7 Powerful Career Strategies for Women

From pay gaps to career gaps a woman’s career can sometimes seem hard to navigate. Whether you’re kickstarting your career post maternity leave or getting the confidence to go for a promotion we’ve got some insights and strategies to take your career to the next level.

1. Keep Learning

Recent data from The Open University found that bosses favour staff gaining extra training, qualifications and skills, yet just 1% of women respondents considered it an important part of their career strategy.

Try: Hotcourses or Floodlight which detail courses in your area – and online. While Mumsnet Academy helps women learn anything from business to self-improvement along with like-minded mums.

Can’t afford the time to train? Don’t forget established recruitment agencies, which provide some career-boosting courses which can be taken in conjunction with paid work.

2. Social Networks

A recent Editorial Intelligence survey revealed that nearly 70% of Britons believe ‘networking is essential for building and managing a career’ yet just over 40% make time for it.

For many, making career-savvy connections holds negative connotations – notably inauthenticity and pushiness – prompting The School of Life to hold a Networking for People Who Don’t Like Networking class.

Try: Doing something you truly enjoy and simply having conversations. Look out for volunteering opportunities on Do-it or connect with local groups and clubs via Meetup.com, suggests Carol Borhani, Director at Angel Human Resources. While networking-meets-coaching groups like the Pickle Shed have been specifically established to for career-minded mums.

3. Find a Mentor

Once you have an idea of where you want to go a role model or mentor can help you achieve your aims. Consider how a mentor could help you. Do you need a well connected industry expert or someone to keep you accountable?

Regarding the former, Facebook COO Sheryl Sandberg suggests following up with an email after you meet an inspiring person. Attach an interesting article or connect them with someone useful; establish a relationship; then ask for advice or guidance.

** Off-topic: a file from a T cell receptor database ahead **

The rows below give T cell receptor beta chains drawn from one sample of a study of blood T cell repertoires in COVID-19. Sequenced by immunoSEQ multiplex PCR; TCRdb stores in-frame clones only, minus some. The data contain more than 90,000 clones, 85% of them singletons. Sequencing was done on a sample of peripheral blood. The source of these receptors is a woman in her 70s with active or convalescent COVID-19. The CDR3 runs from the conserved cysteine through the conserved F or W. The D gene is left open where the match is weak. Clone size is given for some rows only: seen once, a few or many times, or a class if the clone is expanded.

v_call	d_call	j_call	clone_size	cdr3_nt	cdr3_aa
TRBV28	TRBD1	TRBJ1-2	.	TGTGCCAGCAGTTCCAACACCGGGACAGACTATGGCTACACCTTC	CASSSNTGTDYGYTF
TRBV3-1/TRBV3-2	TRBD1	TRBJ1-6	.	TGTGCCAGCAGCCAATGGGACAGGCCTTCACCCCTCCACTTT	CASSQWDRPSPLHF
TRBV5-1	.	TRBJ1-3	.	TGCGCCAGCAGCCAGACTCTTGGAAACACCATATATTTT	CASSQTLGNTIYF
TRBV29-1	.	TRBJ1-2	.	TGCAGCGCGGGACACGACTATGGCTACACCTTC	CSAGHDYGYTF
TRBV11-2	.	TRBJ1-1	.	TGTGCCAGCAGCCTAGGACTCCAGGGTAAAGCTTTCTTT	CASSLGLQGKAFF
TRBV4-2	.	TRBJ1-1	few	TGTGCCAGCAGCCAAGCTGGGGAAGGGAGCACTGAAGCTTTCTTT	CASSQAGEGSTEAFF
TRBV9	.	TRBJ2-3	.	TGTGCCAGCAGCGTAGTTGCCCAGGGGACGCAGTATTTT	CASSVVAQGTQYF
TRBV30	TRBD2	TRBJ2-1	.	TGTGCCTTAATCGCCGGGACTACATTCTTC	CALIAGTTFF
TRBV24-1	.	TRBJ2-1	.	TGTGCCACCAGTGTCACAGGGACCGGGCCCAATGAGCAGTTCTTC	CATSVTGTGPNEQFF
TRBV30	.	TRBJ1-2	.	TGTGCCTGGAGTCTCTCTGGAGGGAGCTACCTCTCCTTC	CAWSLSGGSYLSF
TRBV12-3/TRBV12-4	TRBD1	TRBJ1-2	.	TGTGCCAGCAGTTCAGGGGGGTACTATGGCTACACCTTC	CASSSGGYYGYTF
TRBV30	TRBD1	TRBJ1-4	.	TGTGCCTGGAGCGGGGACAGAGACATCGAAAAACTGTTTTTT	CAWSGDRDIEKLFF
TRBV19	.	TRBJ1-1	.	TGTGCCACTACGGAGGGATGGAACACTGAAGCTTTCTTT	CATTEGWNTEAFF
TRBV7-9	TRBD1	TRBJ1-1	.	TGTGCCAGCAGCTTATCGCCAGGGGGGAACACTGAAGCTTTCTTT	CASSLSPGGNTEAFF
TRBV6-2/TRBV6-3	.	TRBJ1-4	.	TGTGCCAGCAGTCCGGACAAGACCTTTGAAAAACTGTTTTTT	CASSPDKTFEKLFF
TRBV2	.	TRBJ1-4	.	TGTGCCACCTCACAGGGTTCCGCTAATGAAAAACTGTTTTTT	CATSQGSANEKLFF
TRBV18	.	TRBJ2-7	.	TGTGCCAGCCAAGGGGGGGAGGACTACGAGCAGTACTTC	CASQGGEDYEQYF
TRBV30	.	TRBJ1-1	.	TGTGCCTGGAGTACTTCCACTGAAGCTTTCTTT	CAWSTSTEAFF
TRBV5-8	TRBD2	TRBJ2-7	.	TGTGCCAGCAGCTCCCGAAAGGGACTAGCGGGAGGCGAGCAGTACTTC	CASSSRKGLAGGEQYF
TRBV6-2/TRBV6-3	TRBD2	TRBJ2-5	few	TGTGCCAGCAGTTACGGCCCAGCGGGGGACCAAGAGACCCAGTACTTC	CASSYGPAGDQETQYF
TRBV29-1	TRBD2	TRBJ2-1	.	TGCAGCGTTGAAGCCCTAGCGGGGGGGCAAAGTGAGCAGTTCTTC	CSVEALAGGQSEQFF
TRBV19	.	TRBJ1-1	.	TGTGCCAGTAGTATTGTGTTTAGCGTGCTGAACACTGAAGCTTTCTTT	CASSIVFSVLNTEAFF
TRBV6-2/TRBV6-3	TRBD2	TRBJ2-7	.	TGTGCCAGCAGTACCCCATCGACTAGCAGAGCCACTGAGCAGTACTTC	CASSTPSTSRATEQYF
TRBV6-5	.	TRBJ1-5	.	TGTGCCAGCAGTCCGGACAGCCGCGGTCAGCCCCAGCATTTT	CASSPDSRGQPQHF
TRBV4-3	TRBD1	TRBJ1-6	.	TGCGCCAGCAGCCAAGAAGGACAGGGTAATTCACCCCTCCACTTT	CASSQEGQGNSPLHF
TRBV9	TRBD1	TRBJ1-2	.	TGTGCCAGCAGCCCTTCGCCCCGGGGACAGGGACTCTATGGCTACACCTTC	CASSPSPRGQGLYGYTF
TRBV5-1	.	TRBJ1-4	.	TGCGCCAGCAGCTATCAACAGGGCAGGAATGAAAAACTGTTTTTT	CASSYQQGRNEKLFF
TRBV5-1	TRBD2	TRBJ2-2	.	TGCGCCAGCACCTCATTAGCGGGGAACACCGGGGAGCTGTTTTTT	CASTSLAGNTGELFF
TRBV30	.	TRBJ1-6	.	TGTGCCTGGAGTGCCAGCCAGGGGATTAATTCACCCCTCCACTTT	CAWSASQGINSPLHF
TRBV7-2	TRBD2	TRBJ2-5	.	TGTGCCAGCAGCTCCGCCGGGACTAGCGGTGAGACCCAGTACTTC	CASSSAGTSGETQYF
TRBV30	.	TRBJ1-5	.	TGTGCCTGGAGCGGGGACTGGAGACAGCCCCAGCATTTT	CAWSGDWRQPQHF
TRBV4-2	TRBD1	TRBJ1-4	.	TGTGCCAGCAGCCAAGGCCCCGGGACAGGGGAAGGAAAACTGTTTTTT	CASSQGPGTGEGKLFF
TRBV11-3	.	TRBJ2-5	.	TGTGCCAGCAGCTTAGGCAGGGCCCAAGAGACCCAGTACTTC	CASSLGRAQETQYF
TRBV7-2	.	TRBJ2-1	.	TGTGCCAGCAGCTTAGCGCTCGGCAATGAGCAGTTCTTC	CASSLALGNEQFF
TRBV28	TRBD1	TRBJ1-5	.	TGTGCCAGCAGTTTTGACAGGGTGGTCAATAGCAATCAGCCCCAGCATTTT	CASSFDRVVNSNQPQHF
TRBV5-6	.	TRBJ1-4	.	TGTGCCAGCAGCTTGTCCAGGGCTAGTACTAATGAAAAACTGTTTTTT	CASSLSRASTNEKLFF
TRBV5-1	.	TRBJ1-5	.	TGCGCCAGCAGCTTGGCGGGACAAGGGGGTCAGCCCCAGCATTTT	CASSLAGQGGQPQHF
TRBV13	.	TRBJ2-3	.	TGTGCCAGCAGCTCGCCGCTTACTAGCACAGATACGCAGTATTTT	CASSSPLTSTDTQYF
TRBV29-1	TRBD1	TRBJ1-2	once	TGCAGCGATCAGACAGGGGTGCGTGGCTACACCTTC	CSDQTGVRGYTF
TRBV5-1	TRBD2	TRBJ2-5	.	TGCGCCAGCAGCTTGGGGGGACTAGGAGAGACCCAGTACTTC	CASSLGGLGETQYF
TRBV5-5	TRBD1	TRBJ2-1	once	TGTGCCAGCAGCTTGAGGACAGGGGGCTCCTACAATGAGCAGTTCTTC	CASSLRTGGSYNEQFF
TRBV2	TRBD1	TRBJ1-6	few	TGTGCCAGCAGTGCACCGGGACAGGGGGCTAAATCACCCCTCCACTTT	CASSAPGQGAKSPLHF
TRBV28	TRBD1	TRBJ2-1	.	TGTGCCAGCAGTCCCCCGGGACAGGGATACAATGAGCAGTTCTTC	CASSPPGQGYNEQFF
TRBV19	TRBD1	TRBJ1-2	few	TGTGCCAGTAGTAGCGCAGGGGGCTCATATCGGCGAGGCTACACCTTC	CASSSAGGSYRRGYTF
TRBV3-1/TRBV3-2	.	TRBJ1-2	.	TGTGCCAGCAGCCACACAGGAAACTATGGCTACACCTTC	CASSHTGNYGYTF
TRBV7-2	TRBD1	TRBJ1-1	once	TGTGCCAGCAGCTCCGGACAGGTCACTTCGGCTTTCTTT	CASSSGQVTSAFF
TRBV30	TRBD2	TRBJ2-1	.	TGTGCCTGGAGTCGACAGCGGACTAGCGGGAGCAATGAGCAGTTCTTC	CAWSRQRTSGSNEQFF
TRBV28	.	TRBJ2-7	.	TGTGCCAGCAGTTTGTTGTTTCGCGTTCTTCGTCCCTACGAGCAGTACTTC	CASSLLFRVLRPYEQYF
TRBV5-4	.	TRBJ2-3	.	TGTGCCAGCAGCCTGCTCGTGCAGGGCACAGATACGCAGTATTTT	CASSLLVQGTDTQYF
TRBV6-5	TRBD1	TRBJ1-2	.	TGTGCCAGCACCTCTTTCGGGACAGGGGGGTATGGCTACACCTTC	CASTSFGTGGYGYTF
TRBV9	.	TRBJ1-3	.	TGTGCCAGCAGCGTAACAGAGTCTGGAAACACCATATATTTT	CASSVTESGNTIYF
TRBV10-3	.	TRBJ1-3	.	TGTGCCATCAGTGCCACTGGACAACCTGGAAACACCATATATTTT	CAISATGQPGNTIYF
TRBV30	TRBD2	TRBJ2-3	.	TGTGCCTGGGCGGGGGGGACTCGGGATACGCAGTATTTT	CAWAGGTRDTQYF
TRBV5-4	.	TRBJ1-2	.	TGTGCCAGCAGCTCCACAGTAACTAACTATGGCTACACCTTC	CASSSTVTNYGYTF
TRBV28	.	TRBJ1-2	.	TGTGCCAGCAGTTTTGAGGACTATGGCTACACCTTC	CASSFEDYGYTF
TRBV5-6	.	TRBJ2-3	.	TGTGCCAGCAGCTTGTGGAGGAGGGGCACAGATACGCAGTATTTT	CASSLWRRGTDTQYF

Try: Coachingnetwork.org.uk who’ll put you in touch with professional mentors and coaches who’ll keep you accountable. Alternatively see you preferred recruitment consultant, who coud give you an access to industry-trained advisors with superior expertise.

4. Stepping Up

Time and again research shows women don’t negotiate as often or as successfully as men, which may be contributing to the gender wage gap. And, for many women lack of confidence is a key factor stopping them from doing as well as they should professionally.

Carol Borhani notes: ‘Although confidence may seem innate in fact it’s a skill that can be learned. First lesson: just do it!’

As business coach Marie Forleo says: “As someone who regularly puts it out there, so to speak, I will say that the more you do it, the easier it gets.” Marie says focusing on her ultimate aim gets her through.

Try: Reading seminal self help classic Feel the Fear & Do it Anyway. Plus, surround yourself with a support network, not just your friends, but select people who believe in you and your ideas and will cheer you on when you fall foul of your inner critic.

5. Know Yourself

The ancient Greeks recognised self-knowledge is power. Indeed the more we know about our modus operandi and what we have to offer the less likely we’ll be to wind up in the wrong career or overwhelmed by possibilities. In fact the rise of personal branding has made knowing your USPs key to marking you out from the crowd.

Try: A personal SWOT analysis – strengths, weaknesses, opportunities and threats – to reveal talents and opportunities.

Creator of Mind Mapping Tony Buzan suggests using a Mind Map to analyse your SWOT. Ask: how do my capabilities and reputation put me at an advantage? Then: how can those negatives be turned into opportunities?

6. Manage Stress

According to a recent report ‘stress tolerance’ – grace under fire – is a personality trait of successful women. Developing stress tolerance has a lot to do with knowing yourself. Get stressed when the printer plays up? Feel like crying when your boss yells? Put things in place to support yourself.

Try: Mindfulness. In essence mindfulness means awareness. Simple and effective even Harvard Business School includes mindfulness principles in its leadership programmes.

Professor Mark Williams, says: “Becoming more aware of your own emotions as they arise gives you more choice on how to deal with them.” Leading mindfulness experts Headspace suggest meditating on your breath for 10 minutes a day for 10 days to get you in the swing – they even have an app.

7. Set Goals & Achieve Them

A recent study found female university graduates were 9% less likely to have a graduate-level job than their male counterparts. Further research on career goals found male undergraduates tended to start thinking about and acting on their career goals earlier. So when it came to applying for jobs the guys had already tested the water.

Try: Turning action-oriented goal-setting on its head and envision not what you want but how you want to feel – very feminine! Keeping focus on how you want to feel helps override present fears, adds Carol.

Plus, set goals you can achieve says Psychologies editor, and life coach, Suzy Greaves. Take baby steps and book them in your diary. Join Suzy’s online Goal Setting Course to sharpen your skills.

Go on, take the leap and bridge that gap!